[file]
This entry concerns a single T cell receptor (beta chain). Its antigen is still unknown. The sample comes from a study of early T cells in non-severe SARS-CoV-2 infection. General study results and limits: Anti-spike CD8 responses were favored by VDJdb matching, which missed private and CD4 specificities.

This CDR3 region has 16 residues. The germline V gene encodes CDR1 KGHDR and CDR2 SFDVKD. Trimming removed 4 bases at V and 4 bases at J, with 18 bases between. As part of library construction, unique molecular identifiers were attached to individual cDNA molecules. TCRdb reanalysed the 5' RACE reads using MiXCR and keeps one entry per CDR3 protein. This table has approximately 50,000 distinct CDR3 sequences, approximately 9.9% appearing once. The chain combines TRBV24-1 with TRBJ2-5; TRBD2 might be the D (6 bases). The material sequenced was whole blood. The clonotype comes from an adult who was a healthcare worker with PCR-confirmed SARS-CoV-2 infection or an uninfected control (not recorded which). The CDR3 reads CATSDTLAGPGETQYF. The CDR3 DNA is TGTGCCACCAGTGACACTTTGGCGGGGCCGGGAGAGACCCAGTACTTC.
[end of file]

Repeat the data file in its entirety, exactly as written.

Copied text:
This entry concerns a single T cell receptor (beta chain). Its antigen is still unknown. The sample comes from a study of early T cells in non-severe SARS-CoV-2 infection. General study results and limits: Anti-spike CD8 responses were favored by VDJdb matching, which missed private and CD4 specificities.

This CDR3 region has 16 residues. The germline V gene encodes CDR1 KGHDR and CDR2 SFDVKD. Trimming removed 4 bases at V and 4 bases at J, with 18 bases between. As part of library construction, unique molecular identifiers were attached to individual cDNA molecules. TCRdb reanalysed the 5' RACE reads using MiXCR and keeps one entry per CDR3 protein. This table has approximately 50,000 distinct CDR3 sequences, approximately 9.9% appearing once. The chain combines TRBV24-1 with TRBJ2-5; TRBD2 might be the D (6 bases). The material sequenced was whole blood. The clonotype comes from an adult who was a healthcare worker with PCR-confirmed SARS-CoV-2 infection or an uninfected control (not recorded which). The CDR3 reads CATSDTLAGPGETQYF. The CDR3 DNA is TGTGCCACCAGTGACACTTTGGCGGGGCCGGGAGAGACCCAGTACTTC.